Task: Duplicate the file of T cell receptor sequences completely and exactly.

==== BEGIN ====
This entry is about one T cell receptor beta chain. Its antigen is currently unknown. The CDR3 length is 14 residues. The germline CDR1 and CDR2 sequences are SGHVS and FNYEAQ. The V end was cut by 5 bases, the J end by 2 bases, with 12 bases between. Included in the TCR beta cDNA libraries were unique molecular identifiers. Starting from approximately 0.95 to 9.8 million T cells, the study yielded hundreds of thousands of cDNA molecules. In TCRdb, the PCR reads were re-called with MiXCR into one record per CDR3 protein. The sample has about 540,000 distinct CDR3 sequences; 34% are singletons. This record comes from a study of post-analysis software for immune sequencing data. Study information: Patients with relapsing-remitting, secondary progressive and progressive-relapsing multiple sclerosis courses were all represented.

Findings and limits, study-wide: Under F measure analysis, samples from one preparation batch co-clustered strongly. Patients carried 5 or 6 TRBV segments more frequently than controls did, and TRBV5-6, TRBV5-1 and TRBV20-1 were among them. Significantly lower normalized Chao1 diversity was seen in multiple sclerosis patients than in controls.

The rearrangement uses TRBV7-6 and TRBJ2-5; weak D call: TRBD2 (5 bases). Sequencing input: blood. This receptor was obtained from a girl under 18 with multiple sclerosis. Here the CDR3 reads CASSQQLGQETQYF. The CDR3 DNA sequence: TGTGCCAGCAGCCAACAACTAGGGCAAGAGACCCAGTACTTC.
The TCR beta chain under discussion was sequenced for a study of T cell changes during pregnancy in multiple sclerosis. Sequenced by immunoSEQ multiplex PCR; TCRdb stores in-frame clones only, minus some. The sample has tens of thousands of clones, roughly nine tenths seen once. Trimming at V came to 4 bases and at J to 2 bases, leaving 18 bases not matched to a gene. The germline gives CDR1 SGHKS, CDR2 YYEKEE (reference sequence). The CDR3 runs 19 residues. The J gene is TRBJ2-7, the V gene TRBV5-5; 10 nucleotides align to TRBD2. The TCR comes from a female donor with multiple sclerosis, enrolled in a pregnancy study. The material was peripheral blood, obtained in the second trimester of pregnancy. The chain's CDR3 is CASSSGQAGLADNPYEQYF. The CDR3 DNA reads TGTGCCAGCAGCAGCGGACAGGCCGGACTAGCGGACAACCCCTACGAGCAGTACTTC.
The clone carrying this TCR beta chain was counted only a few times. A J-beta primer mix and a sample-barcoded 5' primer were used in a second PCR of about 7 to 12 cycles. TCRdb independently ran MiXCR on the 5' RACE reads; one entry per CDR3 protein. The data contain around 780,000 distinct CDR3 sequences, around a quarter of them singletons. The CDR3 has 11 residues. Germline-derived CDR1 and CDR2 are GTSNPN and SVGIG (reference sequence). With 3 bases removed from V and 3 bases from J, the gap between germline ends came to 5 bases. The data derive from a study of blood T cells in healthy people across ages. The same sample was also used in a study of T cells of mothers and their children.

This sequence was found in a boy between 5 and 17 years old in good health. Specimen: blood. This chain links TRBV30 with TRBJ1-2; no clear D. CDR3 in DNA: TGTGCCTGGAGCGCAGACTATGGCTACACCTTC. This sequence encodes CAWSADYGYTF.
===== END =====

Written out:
This entry is about one T cell receptor beta chain. Its antigen is currently unknown. The CDR3 length is 14 residues. The germline CDR1 and CDR2 sequences are SGHVS and FNYEAQ. The V end was cut by 5 bases, the J end by 2 bases, with 12 bases between. Included in the TCR beta cDNA libraries were unique molecular identifiers. Starting from approximately 0.95 to 9.8 million T cells, the study yielded hundreds of thousands of cDNA molecules. In TCRdb, the PCR reads were re-called with MiXCR into one record per CDR3 protein. The sample has about 540,000 distinct CDR3 sequences; 34% are singletons. This record comes from a study of post-analysis software for immune sequencing data. Study information: Patients with relapsing-remitting, secondary progressive and progressive-relapsing multiple sclerosis courses were all represented.

Findings and limits, study-wide: Under F measure analysis, samples from one preparation batch co-clustered strongly. Patients carried 5 or 6 TRBV segments more frequently than controls did, and TRBV5-6, TRBV5-1 and TRBV20-1 were among them. Significantly lower normalized Chao1 diversity was seen in multiple sclerosis patients than in controls.

The rearrangement uses TRBV7-6 and TRBJ2-5; weak D call: TRBD2 (5 bases). Sequencing input: blood. This receptor was obtained from a girl under 18 with multiple sclerosis. Here the CDR3 reads CASSQQLGQETQYF. The CDR3 DNA sequence: TGTGCCAGCAGCCAACAACTAGGGCAAGAGACCCAGTACTTC.
The TCR beta chain under discussion was sequenced for a study of T cell changes during pregnancy in multiple sclerosis. Sequenced by immunoSEQ multiplex PCR; TCRdb stores in-frame clones only, minus some. The sample has tens of thousands of clones, roughly nine tenths seen once. Trimming at V came to 4 bases and at J to 2 bases, leaving 18 bases not matched to a gene. The germline gives CDR1 SGHKS, CDR2 YYEKEE (reference sequence). The CDR3 runs 19 residues. The J gene is TRBJ2-7, the V gene TRBV5-5; 10 nucleotides align to TRBD2. The TCR comes from a female donor with multiple sclerosis, enrolled in a pregnancy study. The material was peripheral blood, obtained in the second trimester of pregnancy. The chain's CDR3 is CASSSGQAGLADNPYEQYF. The CDR3 DNA reads TGTGCCAGCAGCAGCGGACAGGCCGGACTAGCGGACAACCCCTACGAGCAGTACTTC.
The clone carrying this TCR beta chain was counted only a few times. A J-beta primer mix and a sample-barcoded 5' primer were used in a second PCR of about 7 to 12 cycles. TCRdb independently ran MiXCR on the 5' RACE reads; one entry per CDR3 protein. The data contain around 780,000 distinct CDR3 sequences, around a quarter of them singletons. The CDR3 has 11 residues. Germline-derived CDR1 and CDR2 are GTSNPN and SVGIG (reference sequence). With 3 bases removed from V and 3 bases from J, the gap between germline ends came to 5 bases. The data derive from a study of blood T cells in healthy people across ages. The same sample was also used in a study of T cells of mothers and their children.

This sequence was found in a boy between 5 and 17 years old in good health. Specimen: blood. This chain links TRBV30 with TRBJ1-2; no clear D. CDR3 in DNA: TGTGCCTGGAGCGCAGACTATGGCTACACCTTC. This sequence encodes CAWSADYGYTF.